Let’s look first at the case of the one who says he won’tbelieve—the belligerent one. He is in a state of mind whichcan be described only as savage. His whole philosophy oflife, in which he so gloried, is threatened. It’s bad enough,he thinks, to admit alcohol has him down for keeps. Butnow, still smarting from that admission, he is faced withsomething really impossible. How he does cherish thethought that man, risen so majestically from a single cellin the primordial ooze, is the spearhead of evolution andtherefore the only god that his universe knows! Must herenounce all this to save himself ?
At this juncture, his A.A. sponsor usually laughs. This,the newcomer thinks, is just about the last straw. This isthe beginning of the end. And so it is: the beginning ofthe end of his old life, and the beginning of his emergenceinto a new one. His sponsor probably says, “Take it easy.The hoop you have to jump through is a lot wider than youthink. At least I’ve found it so. So did a friend of mine whowas a one-time vice-president of the American Atheist Society, but he got through with room to spare.”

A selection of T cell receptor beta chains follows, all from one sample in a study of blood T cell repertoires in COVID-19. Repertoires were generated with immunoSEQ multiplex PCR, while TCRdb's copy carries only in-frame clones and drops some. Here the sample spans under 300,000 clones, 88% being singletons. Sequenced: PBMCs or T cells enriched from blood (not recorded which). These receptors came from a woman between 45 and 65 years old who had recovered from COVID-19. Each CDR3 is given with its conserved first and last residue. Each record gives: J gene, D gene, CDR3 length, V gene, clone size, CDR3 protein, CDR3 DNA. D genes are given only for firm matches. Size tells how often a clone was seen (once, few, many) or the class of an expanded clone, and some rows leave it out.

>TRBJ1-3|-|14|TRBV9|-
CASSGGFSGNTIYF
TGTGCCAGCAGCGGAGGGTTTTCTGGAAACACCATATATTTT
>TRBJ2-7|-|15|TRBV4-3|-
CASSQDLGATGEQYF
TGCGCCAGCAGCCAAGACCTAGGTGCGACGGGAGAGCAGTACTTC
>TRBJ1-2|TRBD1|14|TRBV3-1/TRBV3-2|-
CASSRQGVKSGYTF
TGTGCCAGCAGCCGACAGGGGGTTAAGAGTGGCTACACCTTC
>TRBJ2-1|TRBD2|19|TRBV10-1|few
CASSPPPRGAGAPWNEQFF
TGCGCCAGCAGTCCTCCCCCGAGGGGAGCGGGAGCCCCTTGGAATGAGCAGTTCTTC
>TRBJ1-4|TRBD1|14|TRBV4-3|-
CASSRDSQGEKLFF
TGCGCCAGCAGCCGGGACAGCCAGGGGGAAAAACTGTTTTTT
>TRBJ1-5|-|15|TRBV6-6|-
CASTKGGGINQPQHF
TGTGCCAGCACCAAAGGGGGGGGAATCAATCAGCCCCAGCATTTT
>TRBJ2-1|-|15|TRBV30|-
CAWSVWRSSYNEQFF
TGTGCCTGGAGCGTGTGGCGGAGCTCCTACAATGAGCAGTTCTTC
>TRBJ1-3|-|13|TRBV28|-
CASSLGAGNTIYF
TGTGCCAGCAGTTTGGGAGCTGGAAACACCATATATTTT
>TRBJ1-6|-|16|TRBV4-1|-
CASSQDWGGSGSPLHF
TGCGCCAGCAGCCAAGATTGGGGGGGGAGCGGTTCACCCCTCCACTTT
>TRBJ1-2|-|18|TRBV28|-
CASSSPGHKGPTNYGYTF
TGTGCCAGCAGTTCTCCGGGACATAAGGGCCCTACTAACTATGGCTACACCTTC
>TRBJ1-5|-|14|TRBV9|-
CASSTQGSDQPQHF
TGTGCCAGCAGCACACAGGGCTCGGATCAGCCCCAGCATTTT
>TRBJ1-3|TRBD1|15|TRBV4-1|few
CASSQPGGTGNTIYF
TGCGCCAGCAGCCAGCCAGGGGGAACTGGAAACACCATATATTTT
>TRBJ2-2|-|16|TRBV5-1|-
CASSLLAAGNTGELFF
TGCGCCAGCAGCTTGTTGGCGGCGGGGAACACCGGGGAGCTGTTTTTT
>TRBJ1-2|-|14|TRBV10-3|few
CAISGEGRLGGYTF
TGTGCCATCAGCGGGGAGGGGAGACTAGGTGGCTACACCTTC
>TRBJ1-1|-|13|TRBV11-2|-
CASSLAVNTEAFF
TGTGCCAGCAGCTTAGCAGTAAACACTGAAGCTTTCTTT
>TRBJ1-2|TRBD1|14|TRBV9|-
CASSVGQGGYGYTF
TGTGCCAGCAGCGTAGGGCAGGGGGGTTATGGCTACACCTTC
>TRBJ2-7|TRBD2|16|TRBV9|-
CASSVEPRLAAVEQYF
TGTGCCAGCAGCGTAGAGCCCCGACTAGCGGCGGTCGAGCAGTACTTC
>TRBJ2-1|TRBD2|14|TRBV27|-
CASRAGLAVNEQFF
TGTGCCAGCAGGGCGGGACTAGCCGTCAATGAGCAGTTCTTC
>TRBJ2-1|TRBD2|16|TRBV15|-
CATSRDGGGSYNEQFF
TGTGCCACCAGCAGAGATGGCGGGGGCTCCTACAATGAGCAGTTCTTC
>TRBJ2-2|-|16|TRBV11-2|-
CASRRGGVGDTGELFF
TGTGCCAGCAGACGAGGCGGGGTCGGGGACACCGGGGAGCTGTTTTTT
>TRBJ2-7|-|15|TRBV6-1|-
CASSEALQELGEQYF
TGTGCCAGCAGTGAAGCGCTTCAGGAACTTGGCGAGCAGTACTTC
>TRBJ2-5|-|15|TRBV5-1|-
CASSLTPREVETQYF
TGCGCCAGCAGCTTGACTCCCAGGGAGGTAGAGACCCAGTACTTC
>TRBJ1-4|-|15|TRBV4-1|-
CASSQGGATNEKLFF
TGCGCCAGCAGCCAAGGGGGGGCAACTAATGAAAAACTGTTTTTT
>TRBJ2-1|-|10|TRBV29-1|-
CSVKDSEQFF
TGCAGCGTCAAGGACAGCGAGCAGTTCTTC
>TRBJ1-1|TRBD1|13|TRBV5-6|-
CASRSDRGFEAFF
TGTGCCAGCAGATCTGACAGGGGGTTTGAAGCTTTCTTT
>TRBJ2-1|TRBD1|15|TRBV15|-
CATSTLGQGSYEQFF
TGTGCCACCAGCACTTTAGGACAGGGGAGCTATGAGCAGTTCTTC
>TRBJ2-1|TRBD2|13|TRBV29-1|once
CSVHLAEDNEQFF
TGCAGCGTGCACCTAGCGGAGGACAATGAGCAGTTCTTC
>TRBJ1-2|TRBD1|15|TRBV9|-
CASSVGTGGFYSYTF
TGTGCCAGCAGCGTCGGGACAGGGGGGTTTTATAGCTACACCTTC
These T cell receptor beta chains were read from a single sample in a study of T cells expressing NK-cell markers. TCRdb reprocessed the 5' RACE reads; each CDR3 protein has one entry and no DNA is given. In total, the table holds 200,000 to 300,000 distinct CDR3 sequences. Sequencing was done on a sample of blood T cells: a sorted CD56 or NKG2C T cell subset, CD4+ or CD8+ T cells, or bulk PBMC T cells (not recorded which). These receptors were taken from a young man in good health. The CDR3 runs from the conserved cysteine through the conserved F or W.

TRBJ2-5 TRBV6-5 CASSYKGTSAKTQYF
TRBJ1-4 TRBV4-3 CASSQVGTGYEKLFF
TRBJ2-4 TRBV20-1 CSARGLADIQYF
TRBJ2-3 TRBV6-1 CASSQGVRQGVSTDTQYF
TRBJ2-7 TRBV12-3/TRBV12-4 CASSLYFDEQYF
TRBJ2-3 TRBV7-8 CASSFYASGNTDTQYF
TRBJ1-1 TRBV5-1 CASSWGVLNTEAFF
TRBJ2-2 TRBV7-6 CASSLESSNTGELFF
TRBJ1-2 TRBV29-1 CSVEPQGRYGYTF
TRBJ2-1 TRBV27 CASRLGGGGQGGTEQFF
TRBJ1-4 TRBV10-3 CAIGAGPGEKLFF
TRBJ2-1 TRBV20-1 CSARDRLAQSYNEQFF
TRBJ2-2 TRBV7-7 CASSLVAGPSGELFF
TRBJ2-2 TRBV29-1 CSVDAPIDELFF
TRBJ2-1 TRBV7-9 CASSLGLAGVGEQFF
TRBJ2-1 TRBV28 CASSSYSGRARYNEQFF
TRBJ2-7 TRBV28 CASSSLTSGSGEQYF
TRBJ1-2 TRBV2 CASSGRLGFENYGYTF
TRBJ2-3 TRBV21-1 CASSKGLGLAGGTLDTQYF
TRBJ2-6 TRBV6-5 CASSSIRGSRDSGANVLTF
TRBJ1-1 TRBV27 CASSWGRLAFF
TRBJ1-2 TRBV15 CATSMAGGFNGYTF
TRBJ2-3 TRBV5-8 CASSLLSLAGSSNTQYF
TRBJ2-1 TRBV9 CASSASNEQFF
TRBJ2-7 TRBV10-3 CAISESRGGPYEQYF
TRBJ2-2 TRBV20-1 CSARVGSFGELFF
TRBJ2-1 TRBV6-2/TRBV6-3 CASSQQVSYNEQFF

This was me, in that I wouldn’t believe. I wasn’t all about science, not at all, but I was severely disillusioned with my quasi-religious upbringing and I just thought God and the church were ridiculous. I absolutely rejected this spiritual side of AA. I stood and held hands at meeting, but I did not pray.
No one laughed, for which I am very grateful. And thinking back, it seems to me it was the language of the books that finally cracked my door open just a little, just enough.
I try to maintain this attitude today with many issues. I am very stubborn. It is difficult. But I have such a shining, such a drastic example of how this worked for me in my past. I wonder if there are any more new lifes for me to begin.